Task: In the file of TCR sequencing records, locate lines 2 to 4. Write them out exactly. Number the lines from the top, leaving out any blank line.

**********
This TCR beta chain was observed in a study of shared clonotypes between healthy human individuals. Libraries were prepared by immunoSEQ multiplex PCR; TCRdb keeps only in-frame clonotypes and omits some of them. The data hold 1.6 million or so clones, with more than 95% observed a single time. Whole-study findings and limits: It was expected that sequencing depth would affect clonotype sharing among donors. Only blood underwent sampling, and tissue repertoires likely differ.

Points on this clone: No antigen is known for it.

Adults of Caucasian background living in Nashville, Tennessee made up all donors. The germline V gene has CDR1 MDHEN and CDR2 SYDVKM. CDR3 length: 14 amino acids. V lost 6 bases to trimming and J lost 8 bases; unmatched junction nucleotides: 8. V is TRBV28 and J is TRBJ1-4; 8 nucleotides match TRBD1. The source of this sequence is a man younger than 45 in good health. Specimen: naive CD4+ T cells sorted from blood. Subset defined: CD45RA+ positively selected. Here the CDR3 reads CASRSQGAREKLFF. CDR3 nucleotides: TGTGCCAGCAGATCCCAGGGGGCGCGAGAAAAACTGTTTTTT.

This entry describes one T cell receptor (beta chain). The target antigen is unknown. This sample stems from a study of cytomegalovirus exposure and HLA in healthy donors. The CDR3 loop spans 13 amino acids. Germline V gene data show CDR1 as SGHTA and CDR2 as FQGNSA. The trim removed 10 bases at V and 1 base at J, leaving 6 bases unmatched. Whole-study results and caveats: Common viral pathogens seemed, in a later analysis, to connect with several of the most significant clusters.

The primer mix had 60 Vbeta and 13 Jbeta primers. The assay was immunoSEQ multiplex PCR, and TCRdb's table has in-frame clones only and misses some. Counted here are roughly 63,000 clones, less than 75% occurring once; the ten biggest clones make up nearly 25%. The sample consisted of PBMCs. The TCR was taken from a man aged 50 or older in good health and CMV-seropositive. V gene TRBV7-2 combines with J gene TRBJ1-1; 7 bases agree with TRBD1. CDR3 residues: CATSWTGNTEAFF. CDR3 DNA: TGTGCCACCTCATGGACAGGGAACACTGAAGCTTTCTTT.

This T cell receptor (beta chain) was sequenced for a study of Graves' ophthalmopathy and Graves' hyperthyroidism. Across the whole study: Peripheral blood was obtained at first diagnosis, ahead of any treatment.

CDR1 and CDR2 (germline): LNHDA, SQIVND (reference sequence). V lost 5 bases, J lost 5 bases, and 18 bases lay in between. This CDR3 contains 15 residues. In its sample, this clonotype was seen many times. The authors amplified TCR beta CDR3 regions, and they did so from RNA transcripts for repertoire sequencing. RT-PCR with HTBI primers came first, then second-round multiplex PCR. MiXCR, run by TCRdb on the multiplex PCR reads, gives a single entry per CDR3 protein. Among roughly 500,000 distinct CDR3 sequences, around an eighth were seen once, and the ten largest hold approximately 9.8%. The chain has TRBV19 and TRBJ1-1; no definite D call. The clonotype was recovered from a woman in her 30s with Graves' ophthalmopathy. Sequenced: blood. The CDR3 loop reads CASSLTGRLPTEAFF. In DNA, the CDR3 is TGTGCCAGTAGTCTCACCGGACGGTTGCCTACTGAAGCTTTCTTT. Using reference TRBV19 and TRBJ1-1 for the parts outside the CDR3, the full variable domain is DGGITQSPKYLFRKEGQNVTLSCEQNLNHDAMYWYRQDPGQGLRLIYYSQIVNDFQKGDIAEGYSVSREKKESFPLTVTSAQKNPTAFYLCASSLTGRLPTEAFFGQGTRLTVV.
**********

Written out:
Points on this clone: No antigen is known for it.

Adults of Caucasian background living in Nashville, Tennessee made up all donors. The germline V gene has CDR1 MDHEN and CDR2 SYDVKM. CDR3 length: 14 amino acids. V lost 6 bases to trimming and J lost 8 bases; unmatched junction nucleotides: 8. V is TRBV28 and J is TRBJ1-4; 8 nucleotides match TRBD1. The source of this sequence is a man younger than 45 in good health. Specimen: naive CD4+ T cells sorted from blood. Subset defined: CD45RA+ positively selected. Here the CDR3 reads CASRSQGAREKLFF. CDR3 nucleotides: TGTGCCAGCAGATCCCAGGGGGCGCGAGAAAAACTGTTTTTT.

This entry describes one T cell receptor (beta chain). The target antigen is unknown. This sample stems from a study of cytomegalovirus exposure and HLA in healthy donors. The CDR3 loop spans 13 amino acids. Germline V gene data show CDR1 as SGHTA and CDR2 as FQGNSA. The trim removed 10 bases at V and 1 base at J, leaving 6 bases unmatched. Whole-study results and caveats: Common viral pathogens seemed, in a later analysis, to connect with several of the most significant clusters.